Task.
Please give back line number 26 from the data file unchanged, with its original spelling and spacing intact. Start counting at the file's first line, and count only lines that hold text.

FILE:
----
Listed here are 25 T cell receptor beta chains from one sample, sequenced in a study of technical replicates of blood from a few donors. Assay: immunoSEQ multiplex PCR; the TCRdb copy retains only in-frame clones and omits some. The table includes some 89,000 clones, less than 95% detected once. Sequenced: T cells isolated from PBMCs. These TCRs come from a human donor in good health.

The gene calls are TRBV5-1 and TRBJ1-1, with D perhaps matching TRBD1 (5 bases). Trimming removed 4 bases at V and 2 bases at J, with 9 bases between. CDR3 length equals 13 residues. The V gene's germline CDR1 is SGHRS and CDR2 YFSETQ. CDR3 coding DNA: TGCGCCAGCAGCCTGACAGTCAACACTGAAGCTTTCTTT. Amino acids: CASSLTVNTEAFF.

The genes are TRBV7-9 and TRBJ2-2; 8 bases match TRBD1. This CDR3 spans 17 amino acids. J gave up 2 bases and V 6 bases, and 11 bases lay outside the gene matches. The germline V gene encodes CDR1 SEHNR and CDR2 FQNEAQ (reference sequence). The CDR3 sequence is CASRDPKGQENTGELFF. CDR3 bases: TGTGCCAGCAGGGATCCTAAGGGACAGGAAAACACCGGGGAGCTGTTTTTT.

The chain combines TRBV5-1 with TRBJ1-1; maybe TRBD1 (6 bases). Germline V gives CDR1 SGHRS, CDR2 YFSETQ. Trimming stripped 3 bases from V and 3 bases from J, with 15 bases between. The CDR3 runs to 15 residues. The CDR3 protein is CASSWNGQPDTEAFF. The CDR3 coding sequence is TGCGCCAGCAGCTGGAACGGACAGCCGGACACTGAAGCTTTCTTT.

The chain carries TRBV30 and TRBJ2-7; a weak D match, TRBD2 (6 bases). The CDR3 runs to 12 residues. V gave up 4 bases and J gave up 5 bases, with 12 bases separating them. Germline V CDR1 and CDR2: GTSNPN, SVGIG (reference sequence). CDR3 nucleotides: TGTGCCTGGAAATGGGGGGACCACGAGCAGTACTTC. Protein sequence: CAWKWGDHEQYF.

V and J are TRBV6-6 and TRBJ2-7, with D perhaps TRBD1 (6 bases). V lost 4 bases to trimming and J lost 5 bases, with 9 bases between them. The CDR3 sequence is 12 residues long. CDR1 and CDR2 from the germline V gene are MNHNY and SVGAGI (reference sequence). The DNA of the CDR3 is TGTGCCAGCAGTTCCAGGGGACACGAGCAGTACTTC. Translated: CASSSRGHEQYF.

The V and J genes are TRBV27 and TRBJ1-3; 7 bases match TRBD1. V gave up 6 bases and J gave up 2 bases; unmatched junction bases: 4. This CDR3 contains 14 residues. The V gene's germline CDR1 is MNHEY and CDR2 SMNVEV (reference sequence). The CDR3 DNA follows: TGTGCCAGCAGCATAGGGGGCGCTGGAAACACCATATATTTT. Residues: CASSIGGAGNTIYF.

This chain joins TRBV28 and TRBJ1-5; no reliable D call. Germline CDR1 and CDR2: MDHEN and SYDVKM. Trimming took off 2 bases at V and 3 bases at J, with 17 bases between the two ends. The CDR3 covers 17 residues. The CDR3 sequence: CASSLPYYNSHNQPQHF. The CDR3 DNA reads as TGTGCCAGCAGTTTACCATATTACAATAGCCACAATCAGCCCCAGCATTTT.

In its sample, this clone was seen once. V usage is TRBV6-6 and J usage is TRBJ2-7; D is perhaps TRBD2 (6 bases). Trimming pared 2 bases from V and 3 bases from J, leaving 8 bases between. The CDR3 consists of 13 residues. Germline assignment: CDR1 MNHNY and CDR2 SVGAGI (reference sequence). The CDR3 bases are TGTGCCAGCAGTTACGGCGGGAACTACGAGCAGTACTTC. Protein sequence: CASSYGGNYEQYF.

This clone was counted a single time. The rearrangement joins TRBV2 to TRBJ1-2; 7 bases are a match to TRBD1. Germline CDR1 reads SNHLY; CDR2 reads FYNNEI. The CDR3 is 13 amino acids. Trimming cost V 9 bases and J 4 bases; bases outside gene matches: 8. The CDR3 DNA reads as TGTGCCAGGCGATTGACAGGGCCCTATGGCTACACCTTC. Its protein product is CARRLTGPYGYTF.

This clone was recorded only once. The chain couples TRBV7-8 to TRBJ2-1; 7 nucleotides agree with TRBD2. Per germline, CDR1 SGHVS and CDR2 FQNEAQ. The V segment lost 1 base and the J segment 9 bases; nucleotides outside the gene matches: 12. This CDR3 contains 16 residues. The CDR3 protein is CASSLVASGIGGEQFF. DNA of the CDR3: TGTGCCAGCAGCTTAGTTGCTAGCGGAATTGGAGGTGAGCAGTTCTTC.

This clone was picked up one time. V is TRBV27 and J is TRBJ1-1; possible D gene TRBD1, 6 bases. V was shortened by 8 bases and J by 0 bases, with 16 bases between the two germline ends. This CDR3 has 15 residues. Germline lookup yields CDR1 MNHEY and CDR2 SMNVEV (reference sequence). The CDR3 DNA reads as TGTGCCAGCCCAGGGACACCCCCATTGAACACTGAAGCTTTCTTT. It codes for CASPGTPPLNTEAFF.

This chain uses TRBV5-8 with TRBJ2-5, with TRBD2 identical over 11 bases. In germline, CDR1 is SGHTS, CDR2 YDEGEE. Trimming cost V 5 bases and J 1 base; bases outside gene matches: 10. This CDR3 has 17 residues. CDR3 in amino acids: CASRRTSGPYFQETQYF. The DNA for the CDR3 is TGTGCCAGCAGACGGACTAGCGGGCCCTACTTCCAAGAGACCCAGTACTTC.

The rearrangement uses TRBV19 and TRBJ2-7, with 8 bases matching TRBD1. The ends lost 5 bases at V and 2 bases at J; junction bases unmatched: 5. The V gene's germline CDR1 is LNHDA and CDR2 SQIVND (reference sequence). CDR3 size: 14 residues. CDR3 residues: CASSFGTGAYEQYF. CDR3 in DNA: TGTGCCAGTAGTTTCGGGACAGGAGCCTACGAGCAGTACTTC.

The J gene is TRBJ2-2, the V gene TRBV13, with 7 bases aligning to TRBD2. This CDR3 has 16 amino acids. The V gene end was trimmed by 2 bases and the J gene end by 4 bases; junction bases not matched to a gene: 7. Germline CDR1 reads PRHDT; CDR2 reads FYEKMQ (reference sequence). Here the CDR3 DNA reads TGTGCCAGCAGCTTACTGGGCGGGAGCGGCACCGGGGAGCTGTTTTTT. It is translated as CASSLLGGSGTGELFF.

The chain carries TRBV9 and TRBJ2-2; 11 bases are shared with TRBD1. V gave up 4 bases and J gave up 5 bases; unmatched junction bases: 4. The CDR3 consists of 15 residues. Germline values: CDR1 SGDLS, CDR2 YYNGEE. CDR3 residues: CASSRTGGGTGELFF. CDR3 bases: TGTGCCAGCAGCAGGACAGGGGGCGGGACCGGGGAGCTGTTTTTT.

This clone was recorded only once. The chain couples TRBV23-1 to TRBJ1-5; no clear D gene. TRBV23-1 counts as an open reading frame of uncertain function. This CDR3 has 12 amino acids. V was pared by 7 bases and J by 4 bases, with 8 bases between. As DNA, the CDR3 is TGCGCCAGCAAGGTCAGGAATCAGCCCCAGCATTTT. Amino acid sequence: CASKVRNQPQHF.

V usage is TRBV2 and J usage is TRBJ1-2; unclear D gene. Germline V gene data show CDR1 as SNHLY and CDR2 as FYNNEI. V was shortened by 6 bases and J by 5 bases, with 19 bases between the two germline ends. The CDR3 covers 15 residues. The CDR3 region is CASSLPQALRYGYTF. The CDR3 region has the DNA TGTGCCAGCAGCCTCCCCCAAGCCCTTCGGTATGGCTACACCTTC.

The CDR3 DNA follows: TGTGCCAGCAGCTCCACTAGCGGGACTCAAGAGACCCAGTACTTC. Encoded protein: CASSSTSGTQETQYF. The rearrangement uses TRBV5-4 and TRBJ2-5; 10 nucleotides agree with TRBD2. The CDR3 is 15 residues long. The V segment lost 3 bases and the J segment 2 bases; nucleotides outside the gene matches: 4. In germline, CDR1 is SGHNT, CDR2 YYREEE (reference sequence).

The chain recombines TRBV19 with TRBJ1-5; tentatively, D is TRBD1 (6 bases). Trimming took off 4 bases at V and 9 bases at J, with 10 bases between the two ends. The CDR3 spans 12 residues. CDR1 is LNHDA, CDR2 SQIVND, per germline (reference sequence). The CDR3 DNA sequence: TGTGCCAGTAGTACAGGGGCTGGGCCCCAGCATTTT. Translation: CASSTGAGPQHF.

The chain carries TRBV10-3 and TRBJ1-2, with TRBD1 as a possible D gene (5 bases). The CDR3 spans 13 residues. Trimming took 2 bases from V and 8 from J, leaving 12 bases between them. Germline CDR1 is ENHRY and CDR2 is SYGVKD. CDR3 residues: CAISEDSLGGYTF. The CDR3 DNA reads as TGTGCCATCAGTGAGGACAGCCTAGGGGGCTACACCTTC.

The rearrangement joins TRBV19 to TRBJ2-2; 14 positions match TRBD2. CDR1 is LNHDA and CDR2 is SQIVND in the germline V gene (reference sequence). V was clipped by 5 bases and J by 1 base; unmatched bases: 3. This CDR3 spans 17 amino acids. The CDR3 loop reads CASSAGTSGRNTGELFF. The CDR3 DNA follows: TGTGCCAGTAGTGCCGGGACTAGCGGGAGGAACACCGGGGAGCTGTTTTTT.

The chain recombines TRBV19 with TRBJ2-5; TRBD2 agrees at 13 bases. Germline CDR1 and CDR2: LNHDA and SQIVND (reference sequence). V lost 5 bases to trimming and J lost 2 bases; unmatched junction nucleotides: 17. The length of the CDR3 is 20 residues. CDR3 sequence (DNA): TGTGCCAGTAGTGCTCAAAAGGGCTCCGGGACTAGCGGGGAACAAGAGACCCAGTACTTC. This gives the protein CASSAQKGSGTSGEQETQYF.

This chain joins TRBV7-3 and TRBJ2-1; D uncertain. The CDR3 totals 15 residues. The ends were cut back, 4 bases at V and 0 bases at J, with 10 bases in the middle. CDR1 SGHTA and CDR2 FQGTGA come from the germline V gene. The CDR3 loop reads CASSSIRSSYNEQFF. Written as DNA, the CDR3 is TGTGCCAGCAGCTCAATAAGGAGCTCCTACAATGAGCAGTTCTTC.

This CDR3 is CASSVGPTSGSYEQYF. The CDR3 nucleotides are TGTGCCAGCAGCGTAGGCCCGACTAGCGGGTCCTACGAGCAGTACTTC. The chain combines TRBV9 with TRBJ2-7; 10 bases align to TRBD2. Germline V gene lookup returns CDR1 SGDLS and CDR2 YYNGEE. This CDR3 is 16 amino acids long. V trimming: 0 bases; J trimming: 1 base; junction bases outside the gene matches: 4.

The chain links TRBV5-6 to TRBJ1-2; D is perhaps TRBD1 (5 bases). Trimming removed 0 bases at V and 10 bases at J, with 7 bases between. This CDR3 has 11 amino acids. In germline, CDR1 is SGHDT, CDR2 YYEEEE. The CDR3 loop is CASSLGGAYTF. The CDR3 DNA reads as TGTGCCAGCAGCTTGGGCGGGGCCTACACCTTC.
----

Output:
The chain links TRBV5-6 to TRBJ1-2; D is perhaps TRBD1 (5 bases). Trimming removed 0 bases at V and 10 bases at J, with 7 bases between. This CDR3 has 11 amino acids. In germline, CDR1 is SGHDT, CDR2 YYEEEE. The CDR3 loop is CASSLGGAYTF. The CDR3 DNA reads as TGTGCCAGCAGCTTGGGCGGGGCCTACACCTTC.